It took six picks for a college prospect to come off the board at the 2022 MLB Draft in Los Angeles, but a string of eight-consecutive players from the collegiate realm followed — including seven straight position players to cap off the streak. Just like when you’re waiting the better part of an hour for your luggage to appear at baggage claim, then all of a sudden your suitcase, snowboard, pogo stick, camping gear, ninja swords, guitar, mechanical crossbow, and cat all appear on the conveyer belt in a row, one after the other. This has happened to me twice but is incredibly rare. In total, 21 of the 39 players selected in the first round came from the college ranks (including Round 1C and Round CB-A). As always, there’s a lot to unpack with these picks and the subsequent rounds beyond, as 616 total players had their names called across the 20-round, three-day event. I’ll begin by breaking down some of the biggest storylines from the draft and conclude with ranking a handful of sleepers and overhyped players that you should target more or less heavily than their draft position might otherwise indicate. The MLB Draft doesn’t work the same way as it does in many other professional sports leagues. Taking the top player available is quite often not the focus, as bonus pool allocation strategy is frequently at the forefront. Never, ever, ever copy and paste a list of the draftees in order and use that to directly dictate your first-year player draft rankings. Feel free to use it as a frame of reference, then apply your own opinion and the information provided by myself and The Itch to develop your own big board.Please, blog, may I have some more?
Sound the small sample size alarm, because it’s time once again to cast season-long judgment on just two months’ worth of data for players. But this is the information we have, and fantasy baseball is a reactionary game. We can’t pause our waivers or our FAAB to get a better, more longitudinal look at performance. […]Please, blog, may I have some more?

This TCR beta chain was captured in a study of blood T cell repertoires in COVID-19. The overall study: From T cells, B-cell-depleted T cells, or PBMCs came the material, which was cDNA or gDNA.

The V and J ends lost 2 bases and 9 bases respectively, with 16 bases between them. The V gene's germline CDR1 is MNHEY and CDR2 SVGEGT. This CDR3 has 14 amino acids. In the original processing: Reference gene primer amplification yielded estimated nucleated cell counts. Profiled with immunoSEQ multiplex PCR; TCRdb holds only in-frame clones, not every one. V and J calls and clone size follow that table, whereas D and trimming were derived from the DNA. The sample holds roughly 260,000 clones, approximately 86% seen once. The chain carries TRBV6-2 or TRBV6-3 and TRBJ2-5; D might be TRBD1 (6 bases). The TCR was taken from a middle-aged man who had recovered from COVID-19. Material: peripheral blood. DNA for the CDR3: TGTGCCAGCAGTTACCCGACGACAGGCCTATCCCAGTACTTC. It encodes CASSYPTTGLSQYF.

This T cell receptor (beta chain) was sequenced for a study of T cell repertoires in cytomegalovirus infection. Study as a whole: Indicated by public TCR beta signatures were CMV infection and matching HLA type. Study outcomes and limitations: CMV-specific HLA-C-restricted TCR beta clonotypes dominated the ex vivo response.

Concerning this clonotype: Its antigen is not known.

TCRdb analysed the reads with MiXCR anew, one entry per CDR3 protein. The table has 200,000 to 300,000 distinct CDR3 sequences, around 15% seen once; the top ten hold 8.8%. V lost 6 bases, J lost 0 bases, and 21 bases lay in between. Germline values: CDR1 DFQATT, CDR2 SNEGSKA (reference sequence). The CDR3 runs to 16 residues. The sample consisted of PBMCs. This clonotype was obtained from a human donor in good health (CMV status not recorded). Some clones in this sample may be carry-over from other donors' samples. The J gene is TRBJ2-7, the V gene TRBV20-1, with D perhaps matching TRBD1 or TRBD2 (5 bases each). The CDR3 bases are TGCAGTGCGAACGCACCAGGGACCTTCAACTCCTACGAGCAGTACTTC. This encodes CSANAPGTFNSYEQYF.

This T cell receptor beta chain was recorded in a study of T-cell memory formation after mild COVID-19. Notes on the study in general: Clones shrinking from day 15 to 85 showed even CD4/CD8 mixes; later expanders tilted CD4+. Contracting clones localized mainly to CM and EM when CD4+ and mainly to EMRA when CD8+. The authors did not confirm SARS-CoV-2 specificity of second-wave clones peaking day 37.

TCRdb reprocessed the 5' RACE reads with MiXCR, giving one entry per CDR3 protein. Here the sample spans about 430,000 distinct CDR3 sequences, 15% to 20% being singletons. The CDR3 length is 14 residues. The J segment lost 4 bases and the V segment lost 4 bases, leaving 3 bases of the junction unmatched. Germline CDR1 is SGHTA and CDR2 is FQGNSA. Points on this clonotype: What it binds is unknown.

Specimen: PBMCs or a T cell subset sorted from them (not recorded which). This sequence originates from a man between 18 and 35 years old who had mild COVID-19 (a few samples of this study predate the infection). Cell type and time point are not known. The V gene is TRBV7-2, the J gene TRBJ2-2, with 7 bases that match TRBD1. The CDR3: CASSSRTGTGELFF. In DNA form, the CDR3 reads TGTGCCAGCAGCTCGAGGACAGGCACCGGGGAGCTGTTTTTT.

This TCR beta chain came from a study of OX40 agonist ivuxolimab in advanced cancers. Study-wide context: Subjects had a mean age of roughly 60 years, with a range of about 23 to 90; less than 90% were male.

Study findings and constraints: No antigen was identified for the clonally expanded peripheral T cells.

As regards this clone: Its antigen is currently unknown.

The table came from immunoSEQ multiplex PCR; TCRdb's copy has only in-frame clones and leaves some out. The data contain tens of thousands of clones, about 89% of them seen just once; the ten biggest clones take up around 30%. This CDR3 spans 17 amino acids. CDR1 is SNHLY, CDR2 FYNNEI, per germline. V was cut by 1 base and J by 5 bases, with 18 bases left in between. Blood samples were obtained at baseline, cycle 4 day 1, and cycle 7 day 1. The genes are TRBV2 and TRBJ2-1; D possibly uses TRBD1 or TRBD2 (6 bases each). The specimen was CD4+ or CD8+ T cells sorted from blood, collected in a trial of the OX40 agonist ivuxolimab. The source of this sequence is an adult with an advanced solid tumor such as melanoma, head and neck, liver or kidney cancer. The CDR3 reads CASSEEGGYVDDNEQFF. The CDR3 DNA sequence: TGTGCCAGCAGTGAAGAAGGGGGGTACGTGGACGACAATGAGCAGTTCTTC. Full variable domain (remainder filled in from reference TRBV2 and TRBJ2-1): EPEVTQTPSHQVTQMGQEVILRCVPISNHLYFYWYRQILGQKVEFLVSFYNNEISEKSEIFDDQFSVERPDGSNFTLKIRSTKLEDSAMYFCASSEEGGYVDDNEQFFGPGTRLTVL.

Good day All, If you’ve been focusing on the NFL Draft this week, I’m happy to report we’ve had another exciting week of baseball. The Mets combined to pitch a no-hitter against the Phillies this past Friday, Bryce Harper and Mike Trout earned their 10th year of MLB service time (I feel old), and yes […]Please, blog, may I have some more?
Now that the 2020 MLB season has hit the three-week mark, we’re at the point where we can start looking into some sell-high and buy-low candidates. With sample sizes increasing from the “far-too-small” to the increasingly indicative, we begin to ask ourselves questions like: “is Dylan Bundy actually good now, or are hitters just being thrown off by his dusty, pathetic attempt at facial hair?” Translation: are the results we’re seeing legitimate? If you’re willing to make a calculated gamble, this is as good of a time as any to find excess value in the trade market and/or dump an early star destined for decline to the league dingus. One such player I’m looking at adding shares of at present is Eduardo Escobar of the Arizona Diamondbacks, who entered the week of Aug. 10 batting .164/.233/.255 with just two extra base hits across his first 55 at bats of the season. After finishing draft season with an ADP of 113 overall as 2B13/3B17, Escobar looks to be an obvious bust from the outside looking in — but let me tell you why he’s a major buy-low candidate for me for the rest of the season.Please, blog, may I have some more?
So far the rook (Jake Cronenworth, SS: $2,600) is playing pretty good ball and the Padres actually have a solid offense. His positional versatility (and hot bat) should find him a spot in the lineup. Plus they run quite a bit and he really wouldn’t want to feel left out. Bonus, he’s got a fun name. And yes, I am stealing this title from one of our own. Totally Cronenworth it.
New to FanDuel? Scared of feeling like a small fish in a big pond? Well, be sure to read our content and subscribe to the DFSBot for your daily baseball plays. Just remember to sign up through us before jumping into the fray. It’s how we know you care!Please, blog, may I have some more?
Adam Aizer (@Adamaizer) from CBS Sports joins the show to talk about his favorite fantasy options for the 60 game season. Carlos Correa or Corey Seager? We find out about how his career got started and how he ended up working with CBS. We discuss the Twins/Yankees rivalry over the years and the wild card game he attended in 2017.Please, blog, may I have some more?
Brent (@ExitVelo_BH), Jordan (@ExitVelo_JR), and Zach (@Braffz), breakdown the MLB 60 game schedule and what teams have the easiest path to the playoffs. The Twins, Padres, Indians, and White sox have a great chance to make the playoff and compete. The Angels, Athletics, and Rockies have some of the tougher schedules in the league. We discuss the underrated fantasy assets on teams that will compete. Can Wil Myers, Franmil Reyes, Luis Robert make impacts on their rosters? We discuss our award winners in a 60 game season. Can Josh Hader as a reliever get CY Young consideration? We all agree Josh Hader will be a very valuable asset in fantasy leagues. We talk about the future of the Exit Velocity Podcast and guests we will feature, highlighted by SP Streamer, Carter Capps, Adam Aizer, Chelsea Ladd, and Deegs. We also launched a new podcast store on Instagram (exitvelocitypc), which include shirts, mugs, koozies, wine glasses, and beer steins!Please, blog, may I have some more?